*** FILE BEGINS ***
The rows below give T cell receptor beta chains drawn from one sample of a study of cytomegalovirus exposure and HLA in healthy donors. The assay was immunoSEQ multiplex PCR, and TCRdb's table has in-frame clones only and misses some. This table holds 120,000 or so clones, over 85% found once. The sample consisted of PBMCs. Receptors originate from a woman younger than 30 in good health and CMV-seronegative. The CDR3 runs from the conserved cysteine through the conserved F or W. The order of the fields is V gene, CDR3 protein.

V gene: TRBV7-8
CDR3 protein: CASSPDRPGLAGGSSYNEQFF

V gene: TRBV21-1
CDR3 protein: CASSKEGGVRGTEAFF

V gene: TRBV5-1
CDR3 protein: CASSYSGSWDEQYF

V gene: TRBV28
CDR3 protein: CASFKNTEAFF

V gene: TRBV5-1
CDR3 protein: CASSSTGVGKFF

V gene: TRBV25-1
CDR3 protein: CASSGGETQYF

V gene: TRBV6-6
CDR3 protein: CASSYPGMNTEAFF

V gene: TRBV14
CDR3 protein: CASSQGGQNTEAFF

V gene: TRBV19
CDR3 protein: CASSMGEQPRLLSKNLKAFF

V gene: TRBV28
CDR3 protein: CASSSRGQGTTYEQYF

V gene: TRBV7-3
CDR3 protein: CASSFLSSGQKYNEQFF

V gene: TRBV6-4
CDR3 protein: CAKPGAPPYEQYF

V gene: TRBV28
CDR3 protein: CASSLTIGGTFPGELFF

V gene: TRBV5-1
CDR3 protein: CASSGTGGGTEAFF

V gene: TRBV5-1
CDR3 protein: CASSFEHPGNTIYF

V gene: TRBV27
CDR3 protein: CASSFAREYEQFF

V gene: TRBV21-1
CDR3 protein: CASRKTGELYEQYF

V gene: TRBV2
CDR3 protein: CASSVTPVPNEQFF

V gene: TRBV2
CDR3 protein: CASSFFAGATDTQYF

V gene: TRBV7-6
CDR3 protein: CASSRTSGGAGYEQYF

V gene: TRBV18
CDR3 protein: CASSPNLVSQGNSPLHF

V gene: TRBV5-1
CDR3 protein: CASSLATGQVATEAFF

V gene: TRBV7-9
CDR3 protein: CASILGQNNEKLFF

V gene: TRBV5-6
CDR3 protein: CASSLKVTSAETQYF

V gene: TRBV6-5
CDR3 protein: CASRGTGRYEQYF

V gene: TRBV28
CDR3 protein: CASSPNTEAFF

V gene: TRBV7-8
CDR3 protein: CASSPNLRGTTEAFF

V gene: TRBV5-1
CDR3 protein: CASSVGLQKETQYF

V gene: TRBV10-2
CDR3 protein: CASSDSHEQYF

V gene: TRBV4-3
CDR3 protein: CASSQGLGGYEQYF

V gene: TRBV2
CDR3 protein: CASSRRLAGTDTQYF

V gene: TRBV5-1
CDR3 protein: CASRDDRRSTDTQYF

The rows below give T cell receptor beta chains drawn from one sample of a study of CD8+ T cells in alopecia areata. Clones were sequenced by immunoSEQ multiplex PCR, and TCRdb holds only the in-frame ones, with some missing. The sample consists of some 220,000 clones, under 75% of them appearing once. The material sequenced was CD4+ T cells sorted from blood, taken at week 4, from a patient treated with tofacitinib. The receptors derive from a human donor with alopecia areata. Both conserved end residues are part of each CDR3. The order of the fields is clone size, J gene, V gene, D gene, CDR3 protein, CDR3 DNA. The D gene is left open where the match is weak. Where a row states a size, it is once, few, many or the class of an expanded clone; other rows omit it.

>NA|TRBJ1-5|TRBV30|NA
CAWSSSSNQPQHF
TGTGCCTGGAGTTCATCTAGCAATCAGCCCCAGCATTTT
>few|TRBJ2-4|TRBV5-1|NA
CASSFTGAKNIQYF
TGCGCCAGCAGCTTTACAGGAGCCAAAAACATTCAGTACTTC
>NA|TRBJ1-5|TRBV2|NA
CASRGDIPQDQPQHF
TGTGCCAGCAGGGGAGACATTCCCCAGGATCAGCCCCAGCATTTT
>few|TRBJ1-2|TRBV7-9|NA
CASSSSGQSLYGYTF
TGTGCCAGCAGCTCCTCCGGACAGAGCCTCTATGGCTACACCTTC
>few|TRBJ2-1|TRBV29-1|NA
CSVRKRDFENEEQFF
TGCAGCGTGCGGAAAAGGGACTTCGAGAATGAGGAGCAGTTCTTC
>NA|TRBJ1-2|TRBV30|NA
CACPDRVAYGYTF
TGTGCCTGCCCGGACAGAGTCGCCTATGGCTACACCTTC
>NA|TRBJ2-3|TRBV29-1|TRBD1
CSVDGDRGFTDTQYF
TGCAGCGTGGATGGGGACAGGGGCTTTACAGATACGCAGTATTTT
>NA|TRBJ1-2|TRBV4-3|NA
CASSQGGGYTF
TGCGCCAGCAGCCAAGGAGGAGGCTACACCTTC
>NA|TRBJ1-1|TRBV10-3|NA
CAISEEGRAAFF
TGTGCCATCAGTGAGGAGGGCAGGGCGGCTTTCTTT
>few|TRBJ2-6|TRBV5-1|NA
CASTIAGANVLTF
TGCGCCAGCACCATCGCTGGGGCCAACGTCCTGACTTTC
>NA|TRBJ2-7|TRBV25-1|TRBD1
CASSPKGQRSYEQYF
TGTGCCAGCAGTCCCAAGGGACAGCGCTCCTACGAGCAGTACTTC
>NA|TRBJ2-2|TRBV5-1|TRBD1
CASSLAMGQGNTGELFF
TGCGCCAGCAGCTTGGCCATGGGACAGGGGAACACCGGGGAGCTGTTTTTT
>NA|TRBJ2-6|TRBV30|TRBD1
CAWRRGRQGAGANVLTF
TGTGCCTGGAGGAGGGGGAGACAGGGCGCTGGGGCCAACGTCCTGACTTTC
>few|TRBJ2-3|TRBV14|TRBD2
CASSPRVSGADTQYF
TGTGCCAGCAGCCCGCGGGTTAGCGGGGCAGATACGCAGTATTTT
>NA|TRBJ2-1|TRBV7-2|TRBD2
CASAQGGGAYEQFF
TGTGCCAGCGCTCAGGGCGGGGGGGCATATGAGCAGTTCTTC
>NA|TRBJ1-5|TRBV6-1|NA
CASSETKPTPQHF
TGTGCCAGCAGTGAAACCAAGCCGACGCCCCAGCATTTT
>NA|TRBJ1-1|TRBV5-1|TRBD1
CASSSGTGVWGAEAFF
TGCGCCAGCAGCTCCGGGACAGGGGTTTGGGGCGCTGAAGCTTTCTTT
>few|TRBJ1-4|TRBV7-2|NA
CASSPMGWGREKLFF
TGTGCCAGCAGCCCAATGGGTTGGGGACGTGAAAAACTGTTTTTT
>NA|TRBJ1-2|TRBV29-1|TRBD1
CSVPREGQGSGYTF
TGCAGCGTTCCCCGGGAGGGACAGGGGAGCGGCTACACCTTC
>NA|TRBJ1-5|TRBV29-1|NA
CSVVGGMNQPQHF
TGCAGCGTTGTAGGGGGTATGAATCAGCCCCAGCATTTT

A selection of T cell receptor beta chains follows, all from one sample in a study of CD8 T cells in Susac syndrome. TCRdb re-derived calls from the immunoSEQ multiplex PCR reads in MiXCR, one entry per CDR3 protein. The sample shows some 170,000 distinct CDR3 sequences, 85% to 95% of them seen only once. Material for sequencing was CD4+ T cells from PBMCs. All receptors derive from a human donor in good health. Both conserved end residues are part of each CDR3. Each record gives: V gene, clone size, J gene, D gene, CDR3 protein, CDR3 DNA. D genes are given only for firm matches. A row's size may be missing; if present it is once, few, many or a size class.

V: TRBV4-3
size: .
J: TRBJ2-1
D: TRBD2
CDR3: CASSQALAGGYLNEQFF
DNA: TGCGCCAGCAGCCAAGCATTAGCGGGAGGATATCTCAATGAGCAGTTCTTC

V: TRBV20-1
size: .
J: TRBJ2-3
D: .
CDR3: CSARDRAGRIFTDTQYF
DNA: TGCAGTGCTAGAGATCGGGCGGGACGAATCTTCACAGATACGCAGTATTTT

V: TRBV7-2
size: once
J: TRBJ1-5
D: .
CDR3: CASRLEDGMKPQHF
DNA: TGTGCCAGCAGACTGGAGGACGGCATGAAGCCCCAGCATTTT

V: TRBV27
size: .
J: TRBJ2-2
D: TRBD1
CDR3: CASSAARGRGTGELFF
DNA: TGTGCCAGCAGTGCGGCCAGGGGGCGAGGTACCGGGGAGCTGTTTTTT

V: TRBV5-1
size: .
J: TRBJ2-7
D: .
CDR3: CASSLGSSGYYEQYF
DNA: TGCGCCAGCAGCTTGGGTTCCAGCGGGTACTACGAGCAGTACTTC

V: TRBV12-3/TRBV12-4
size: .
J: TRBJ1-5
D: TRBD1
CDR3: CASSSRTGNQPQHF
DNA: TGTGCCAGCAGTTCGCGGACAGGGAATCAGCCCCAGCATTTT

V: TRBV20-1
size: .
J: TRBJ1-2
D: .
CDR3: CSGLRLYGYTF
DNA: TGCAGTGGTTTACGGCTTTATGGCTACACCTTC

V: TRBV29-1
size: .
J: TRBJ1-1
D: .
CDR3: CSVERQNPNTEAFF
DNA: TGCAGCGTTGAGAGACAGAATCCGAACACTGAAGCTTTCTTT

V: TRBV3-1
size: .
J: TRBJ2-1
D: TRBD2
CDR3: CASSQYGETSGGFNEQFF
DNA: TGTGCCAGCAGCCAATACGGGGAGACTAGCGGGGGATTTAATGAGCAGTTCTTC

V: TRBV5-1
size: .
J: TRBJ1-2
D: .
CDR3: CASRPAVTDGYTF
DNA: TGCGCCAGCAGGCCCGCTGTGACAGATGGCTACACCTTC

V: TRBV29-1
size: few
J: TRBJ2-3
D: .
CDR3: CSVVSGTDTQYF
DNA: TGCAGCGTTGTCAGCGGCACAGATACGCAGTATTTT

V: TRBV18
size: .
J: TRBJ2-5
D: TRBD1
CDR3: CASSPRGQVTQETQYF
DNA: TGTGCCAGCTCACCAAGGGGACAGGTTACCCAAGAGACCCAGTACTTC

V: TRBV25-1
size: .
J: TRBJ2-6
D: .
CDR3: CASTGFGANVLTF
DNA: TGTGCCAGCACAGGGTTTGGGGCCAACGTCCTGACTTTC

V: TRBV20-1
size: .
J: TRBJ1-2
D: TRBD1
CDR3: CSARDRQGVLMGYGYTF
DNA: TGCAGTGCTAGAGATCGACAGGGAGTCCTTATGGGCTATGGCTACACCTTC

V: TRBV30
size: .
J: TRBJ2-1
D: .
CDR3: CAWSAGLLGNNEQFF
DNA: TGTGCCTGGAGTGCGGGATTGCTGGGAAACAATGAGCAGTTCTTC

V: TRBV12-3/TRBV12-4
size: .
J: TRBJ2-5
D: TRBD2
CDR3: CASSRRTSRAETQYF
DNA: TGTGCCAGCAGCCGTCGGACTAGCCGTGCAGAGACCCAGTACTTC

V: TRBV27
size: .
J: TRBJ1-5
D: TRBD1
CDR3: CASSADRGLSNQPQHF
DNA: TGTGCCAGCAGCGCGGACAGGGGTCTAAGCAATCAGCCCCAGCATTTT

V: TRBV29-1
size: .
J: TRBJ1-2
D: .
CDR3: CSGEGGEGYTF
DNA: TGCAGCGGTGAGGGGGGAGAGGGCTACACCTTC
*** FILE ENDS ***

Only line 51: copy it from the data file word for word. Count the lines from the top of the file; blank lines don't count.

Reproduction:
CDR3 protein: CASRGTGRYEQYF